In those days, you needed to be colonel to rate aircon and we looked down on the civilians (we called them "hase" which translates to hares) as weaklings who did not quite understand that a bottle of Coke can defeat any heat. Perhaps we were jealous of their ice cold car interiors but I don't remember it like that. I remember them being very courteous and when foreigners, staring at our assault rifles. Well, it was usually aimed at their heads so they got the message on how close they were to death. We were not playing at cops & robbers...that was our way and the only way to survive the mean streets. But today, the idea of a 19 year old constable pointing an assault rifle at me fills me with dread. I would say he is too young and immature to even have access to such things and yet, we would have kicked your ass for saying that to us. Anyone older than 30 was to us ancient and above 45, well, they had their time and should really stop stealing oxygen and die in peace. I vaguely knew that they may felt different about such views.
This reminds me of that old country western song of Don Williams, "Amanda." "It's an awful awakenin,' In a country boy's life, To look in the mirror, In total surprise, At the hair on your shoulders, And the age in your eyes." Or Bruce Springsteen with "My Home Town" and I was 18 when that song first hit the airwaves. "I'm thirty-five we got a boy of our own now, Last night I sat him up behind the wheel and said son take a good look around, This is your hometown." And now I am twelve years past thirty five and beginning to wonder if I will make 50. I am not scared of age though, every day is one day less and one day closer to where I want to be, with my wife.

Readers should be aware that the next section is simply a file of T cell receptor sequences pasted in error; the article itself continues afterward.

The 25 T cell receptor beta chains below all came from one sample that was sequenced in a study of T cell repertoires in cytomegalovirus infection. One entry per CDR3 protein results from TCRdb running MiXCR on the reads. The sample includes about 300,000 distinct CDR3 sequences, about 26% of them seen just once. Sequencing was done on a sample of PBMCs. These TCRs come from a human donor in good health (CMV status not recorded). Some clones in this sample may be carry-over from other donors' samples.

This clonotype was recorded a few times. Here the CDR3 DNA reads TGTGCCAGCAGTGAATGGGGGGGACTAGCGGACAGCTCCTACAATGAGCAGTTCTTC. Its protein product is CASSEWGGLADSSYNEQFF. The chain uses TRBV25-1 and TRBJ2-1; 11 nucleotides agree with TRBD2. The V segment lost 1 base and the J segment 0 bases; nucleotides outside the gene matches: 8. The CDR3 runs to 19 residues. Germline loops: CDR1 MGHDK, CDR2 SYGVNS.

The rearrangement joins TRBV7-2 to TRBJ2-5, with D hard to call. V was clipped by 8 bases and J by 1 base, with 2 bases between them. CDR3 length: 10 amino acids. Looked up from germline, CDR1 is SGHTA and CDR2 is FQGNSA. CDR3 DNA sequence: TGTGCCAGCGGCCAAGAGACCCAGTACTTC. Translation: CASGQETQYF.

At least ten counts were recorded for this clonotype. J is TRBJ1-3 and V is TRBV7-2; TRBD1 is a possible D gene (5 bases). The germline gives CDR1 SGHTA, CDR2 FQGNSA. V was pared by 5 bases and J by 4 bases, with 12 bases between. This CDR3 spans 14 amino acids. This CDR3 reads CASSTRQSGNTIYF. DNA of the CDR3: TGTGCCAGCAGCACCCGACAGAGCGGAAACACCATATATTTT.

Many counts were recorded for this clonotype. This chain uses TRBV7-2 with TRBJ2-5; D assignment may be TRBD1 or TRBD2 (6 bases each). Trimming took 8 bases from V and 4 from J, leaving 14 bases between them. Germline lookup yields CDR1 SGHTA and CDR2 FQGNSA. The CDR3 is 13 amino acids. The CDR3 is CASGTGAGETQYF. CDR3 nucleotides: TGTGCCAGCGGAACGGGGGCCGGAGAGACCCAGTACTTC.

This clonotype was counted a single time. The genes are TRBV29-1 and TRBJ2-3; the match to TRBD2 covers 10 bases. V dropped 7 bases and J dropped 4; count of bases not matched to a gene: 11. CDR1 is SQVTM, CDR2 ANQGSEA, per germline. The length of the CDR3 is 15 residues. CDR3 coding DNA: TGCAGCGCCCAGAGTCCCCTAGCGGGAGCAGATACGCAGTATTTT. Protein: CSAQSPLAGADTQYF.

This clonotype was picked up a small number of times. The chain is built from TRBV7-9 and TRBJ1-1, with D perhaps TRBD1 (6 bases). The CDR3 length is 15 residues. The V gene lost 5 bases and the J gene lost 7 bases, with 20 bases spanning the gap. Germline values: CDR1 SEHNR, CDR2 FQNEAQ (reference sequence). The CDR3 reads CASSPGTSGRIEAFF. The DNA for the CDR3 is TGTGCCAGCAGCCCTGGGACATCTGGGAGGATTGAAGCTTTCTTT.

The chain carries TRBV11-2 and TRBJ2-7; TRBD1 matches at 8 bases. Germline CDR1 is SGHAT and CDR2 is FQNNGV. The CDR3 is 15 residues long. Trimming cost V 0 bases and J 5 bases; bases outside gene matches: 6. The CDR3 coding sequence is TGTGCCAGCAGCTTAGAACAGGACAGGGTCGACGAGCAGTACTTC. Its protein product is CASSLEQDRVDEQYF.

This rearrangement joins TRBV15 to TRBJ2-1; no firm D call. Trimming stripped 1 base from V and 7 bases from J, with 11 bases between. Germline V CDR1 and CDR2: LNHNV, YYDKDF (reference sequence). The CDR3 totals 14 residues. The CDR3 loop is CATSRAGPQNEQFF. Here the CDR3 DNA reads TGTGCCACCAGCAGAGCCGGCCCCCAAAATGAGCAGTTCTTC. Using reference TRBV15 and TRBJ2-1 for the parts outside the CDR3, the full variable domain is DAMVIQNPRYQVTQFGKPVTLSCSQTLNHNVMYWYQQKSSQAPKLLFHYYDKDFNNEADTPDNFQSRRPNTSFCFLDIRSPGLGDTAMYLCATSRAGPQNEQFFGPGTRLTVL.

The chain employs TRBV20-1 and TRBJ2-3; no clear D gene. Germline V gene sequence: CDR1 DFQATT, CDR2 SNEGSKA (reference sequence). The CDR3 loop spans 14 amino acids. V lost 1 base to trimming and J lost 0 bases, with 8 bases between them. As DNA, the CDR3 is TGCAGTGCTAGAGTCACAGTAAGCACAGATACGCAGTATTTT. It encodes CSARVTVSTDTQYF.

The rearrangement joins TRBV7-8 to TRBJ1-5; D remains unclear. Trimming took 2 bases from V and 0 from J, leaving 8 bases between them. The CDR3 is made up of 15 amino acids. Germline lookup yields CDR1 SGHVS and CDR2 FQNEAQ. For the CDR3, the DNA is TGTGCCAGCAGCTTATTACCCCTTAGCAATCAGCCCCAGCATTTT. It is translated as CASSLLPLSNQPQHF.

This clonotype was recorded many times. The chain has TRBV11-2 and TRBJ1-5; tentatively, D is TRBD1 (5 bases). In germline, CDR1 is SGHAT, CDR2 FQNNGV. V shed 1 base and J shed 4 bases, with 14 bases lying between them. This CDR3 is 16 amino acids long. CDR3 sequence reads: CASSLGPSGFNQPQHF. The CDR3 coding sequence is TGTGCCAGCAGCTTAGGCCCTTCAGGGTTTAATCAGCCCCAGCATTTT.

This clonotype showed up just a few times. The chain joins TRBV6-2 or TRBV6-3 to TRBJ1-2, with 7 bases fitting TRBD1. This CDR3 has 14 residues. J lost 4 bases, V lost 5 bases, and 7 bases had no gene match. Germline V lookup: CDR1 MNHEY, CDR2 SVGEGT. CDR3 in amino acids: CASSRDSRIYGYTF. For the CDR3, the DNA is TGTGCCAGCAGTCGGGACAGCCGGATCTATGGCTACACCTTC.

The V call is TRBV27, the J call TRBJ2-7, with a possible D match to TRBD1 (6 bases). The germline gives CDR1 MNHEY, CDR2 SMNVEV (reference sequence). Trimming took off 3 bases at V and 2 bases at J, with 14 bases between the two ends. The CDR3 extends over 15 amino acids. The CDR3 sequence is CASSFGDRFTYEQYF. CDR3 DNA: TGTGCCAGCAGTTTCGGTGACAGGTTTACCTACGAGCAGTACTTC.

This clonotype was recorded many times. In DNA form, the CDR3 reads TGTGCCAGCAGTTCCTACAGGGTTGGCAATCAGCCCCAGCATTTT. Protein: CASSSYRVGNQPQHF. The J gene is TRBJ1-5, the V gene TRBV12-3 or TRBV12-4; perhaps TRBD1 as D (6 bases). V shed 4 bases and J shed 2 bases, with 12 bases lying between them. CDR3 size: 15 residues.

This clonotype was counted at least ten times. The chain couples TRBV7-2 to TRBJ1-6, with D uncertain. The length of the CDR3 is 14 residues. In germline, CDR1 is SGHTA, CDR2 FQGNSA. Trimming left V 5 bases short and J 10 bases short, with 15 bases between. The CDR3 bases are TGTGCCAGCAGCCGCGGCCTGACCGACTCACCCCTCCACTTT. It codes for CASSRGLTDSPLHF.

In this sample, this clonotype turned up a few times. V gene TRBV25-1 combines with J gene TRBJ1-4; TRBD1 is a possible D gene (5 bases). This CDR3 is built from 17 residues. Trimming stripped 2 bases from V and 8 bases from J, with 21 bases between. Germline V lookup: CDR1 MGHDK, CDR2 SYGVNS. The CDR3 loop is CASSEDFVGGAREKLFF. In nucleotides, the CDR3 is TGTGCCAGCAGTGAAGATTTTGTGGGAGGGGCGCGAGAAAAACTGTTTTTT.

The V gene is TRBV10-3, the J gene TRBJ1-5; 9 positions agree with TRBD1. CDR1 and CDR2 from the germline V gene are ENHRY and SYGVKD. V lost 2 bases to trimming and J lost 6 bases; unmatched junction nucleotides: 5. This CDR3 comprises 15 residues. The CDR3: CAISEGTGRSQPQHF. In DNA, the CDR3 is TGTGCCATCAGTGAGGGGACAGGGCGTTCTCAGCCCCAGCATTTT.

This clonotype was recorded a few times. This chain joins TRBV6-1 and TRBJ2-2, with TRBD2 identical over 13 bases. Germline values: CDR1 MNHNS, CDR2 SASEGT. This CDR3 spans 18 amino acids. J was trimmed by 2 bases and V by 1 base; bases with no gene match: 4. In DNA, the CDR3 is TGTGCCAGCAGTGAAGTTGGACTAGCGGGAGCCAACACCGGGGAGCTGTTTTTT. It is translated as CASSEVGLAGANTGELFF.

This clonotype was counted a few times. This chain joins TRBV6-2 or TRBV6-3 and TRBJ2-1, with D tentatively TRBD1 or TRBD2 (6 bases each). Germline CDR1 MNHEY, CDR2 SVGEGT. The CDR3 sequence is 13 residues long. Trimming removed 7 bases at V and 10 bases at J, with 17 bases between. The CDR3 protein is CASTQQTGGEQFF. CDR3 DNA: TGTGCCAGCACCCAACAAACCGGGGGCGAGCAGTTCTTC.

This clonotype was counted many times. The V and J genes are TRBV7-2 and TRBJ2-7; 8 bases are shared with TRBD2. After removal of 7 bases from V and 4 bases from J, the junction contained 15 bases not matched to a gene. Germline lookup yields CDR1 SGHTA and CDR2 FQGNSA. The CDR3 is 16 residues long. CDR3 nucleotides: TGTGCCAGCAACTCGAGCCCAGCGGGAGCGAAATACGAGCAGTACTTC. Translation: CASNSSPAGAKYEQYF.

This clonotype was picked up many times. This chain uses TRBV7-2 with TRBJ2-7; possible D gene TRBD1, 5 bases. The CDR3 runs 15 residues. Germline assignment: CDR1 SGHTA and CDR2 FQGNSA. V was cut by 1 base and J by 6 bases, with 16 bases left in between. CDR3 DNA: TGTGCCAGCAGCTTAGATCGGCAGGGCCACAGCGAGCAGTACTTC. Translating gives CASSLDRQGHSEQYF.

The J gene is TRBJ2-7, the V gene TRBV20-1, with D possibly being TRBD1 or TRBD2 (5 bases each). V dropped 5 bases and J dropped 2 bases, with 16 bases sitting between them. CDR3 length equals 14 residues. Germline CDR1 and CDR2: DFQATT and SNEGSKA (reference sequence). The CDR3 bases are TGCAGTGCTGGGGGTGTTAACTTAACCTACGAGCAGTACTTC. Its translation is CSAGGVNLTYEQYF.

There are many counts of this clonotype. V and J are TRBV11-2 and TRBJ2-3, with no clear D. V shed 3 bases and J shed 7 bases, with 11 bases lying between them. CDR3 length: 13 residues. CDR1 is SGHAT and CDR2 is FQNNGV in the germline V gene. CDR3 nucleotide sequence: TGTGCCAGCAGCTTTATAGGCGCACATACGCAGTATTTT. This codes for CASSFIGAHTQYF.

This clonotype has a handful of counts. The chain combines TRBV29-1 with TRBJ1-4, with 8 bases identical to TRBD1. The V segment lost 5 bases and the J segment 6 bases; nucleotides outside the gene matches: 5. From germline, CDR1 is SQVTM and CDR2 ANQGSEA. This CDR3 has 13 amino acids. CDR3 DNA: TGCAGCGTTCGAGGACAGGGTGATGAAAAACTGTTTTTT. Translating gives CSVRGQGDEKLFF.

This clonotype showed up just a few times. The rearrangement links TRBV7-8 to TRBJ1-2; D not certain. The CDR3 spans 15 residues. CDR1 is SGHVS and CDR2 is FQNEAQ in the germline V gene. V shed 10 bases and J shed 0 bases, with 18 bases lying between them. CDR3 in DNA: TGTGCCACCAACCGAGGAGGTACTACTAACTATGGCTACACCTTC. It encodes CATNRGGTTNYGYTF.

I am sure we can mention a lot more than the above as we go down in memory lane. Every song brings its own unique memories. I remember Tina Turner and her "Simply the Best" as we drove with our Casspirs through the bushes and veldt searching for terrorists. We really believed that, we were the best and the statistics proved our claims. Then later years when Melissa came on the scene she would play "I am only me when I am with you" which played at our wedding. Yeah, the sounds of silence are something you have to fight against as you grow older. You need to keep your memories and to do that you need to live now, so you have memories later.
Koos Kotze is a former member of the South African Police Force. He served between 1985 and 1991 primarily as a sergeant in the Pretoria Flying Squad. During his police years, he was awarded the South African Police Medal for Combating Terrorism twice besides lesser awards. After leaving the Police Force he obtained the law degrees B Iuris & LLB at the University of the Free State (Bloemfontein, South Africa) and was a commercial law attorney for eight years. These days he is the owner of JKLS Africa and Associates, a specialist legal consultancy which specializes in hostage survival training and reducing legal risk in Sub Saharan Africa. He wrote several books on business, law, counter-terrorism and security issues. At times he is asked to participate on the Voice of America regarding legal forensic matters. Koos is a widower and lives in Bloemfontein, South Africa.